740.00119 FEAC/3–146

Memorandum of Conversation, by the Secretary of State


Mr. Novikov, the Soviet Chargé, requested an appointment to see the Secretary.

He stated that he wished to take up questions in connection with the Far Eastern Commission which is now meeting here.

The Secretary remarked that he had attended the opening meeting, but had left immediately afterward and had not discussed the work of the Commission with anyone.

Mr. Novikov said the Secretary probably knew of his Government’s proposal to establish the post of Vice Chairman of the FEC. They hope to have the Soviet member elected to fill this position. He stated that the American members are opposed to this proposal and they [Page 157] intend to nominate a US delegate to be alternate to General McCoy and say there is no need for establishing the position of Vice Chairman. Acting on the official instructions of his Government, he said he wished to know the US position in this matter.

The Secretary said he had not heretofore heard of this matter but he would be inclined to take the position that the Commission itself, not the US Government, should decide who should be the officers of FEC. If the Commission decides to establish the office, then a vote should be taken on who will fill the position. However, the Secretary reiterated, it is a matter he feels the Commission should determine for itself.

Mr. Novikov said that what the Commission does might depend on the position of the US representative, who seems to be opposed to it. He said General McCoy’s position is that there is no need for the post of Vice Chairman since he as Chairman might be replaced if necessary by another US delegate, his alternate.

The Secretary remarked that some time ago, four or five months ago, when the Commission was first organized, Dr. Evatt mentioned that Australia wanted to have the Vice Chairmanship.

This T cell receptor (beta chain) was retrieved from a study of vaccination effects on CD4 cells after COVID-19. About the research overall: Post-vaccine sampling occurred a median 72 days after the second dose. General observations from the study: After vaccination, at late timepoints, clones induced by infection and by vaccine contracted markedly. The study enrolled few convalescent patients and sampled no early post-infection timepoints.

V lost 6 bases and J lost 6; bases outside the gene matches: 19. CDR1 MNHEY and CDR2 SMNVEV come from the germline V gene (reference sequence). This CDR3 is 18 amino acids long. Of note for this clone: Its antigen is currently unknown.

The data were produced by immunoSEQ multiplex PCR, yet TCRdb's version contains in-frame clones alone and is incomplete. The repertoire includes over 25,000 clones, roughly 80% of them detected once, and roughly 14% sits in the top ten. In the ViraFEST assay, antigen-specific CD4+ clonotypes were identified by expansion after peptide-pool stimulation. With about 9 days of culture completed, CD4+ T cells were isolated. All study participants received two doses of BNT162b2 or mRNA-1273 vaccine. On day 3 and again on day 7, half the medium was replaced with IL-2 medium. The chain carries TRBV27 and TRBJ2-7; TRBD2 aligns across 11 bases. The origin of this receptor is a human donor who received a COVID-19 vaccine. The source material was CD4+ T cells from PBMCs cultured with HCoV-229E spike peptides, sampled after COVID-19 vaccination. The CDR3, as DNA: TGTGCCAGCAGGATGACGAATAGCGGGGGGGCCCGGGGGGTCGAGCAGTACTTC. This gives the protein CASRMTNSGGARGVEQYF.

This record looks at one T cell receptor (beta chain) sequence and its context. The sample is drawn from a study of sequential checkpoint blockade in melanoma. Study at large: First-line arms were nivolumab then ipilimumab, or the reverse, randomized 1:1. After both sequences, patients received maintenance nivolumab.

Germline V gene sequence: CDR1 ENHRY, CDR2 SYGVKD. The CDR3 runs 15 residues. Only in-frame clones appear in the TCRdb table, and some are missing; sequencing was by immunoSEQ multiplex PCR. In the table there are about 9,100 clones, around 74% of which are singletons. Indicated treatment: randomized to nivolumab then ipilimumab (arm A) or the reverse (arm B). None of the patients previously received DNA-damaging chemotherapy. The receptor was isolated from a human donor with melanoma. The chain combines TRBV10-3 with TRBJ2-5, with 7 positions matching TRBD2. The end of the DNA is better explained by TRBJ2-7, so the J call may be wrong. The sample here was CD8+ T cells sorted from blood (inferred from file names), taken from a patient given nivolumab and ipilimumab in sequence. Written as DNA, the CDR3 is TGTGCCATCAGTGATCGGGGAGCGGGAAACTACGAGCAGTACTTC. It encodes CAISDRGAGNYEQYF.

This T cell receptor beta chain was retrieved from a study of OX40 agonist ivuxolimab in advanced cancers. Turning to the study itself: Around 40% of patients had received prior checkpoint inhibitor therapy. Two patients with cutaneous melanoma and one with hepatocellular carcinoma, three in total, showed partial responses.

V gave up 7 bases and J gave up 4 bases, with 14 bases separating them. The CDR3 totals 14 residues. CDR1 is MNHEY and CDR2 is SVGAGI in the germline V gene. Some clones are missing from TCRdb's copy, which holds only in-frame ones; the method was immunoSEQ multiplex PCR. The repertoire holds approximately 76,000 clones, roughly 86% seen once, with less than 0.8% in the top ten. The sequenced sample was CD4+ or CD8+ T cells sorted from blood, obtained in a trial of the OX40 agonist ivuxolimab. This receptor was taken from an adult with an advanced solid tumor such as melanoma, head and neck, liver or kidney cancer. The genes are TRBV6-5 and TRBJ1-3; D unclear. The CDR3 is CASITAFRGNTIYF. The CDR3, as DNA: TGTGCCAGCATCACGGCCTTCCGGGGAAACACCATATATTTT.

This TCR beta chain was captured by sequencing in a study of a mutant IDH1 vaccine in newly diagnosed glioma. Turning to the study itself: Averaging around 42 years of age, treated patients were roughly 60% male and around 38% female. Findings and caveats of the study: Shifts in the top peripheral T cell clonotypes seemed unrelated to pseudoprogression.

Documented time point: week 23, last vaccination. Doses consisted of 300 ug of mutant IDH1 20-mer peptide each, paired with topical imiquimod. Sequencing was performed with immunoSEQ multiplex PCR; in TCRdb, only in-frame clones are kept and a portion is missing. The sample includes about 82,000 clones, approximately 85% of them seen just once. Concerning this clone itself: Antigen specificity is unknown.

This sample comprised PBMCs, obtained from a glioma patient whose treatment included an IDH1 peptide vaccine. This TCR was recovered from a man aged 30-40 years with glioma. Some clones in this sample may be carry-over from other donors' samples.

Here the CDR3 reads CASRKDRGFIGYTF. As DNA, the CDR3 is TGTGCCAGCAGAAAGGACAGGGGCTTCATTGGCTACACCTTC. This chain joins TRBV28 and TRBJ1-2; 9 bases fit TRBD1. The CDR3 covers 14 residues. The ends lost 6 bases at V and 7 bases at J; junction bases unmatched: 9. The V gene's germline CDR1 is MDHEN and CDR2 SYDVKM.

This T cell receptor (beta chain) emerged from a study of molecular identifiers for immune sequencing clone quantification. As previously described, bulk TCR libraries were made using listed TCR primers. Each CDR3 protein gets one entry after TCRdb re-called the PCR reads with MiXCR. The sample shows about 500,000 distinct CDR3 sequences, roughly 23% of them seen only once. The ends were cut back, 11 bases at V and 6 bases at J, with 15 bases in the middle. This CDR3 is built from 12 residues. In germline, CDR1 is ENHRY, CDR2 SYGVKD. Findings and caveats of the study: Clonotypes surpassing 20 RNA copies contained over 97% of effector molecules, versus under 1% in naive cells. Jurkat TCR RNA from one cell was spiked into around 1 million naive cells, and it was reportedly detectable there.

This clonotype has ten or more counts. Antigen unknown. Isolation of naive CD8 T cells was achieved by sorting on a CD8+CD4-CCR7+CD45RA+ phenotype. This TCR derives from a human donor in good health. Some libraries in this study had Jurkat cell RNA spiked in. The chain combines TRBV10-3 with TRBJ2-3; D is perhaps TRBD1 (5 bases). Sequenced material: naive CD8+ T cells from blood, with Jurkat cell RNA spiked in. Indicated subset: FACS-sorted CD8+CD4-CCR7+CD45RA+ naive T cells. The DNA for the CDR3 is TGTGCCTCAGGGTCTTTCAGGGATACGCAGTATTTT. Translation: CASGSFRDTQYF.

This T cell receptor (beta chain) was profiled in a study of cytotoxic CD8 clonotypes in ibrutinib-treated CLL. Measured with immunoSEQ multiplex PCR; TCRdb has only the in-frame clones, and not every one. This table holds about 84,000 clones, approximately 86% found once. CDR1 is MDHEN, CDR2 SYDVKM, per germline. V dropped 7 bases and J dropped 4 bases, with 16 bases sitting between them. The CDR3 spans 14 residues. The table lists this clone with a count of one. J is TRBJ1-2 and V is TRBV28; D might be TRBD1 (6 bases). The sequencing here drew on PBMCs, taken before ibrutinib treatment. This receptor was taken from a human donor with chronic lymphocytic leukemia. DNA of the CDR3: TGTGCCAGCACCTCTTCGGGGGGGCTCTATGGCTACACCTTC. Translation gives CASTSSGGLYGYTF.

Mr. Novikov said the question of a Vice Chairman had been raised by the Soviets and they wanted the Secretary’s support and believed that his attitude and direction might decide the matter. He said he wanted to know the Secretary’s intentions and wanted to state that, the Soviet position in the Commission is very formal and that they ascribe to this matter great importance. He inquired what he could tell his Government.

The Secretary replied, “Tell them that I have not considered the matter at all because I had not heard about it before. My first reaction would be against a Government as a Government interfering in it. I would be disposed to leave to the Commission the matter of deciding who its Vice Chairman and its Secretary and its other officers shall be.”

The Secretary continued, saying he would not try to dominate in this matter, but he would talk with General McCoy and then he would like Mr. Novikov to talk with General McCoy because he did not think of himself as interfering in the action of that Commission. If he were going to make decisions on these matters he would attend the meetings himself instead of having a representative there. He added that if General McCoy came to him for advice he would be glad to give it, but the General had not done so.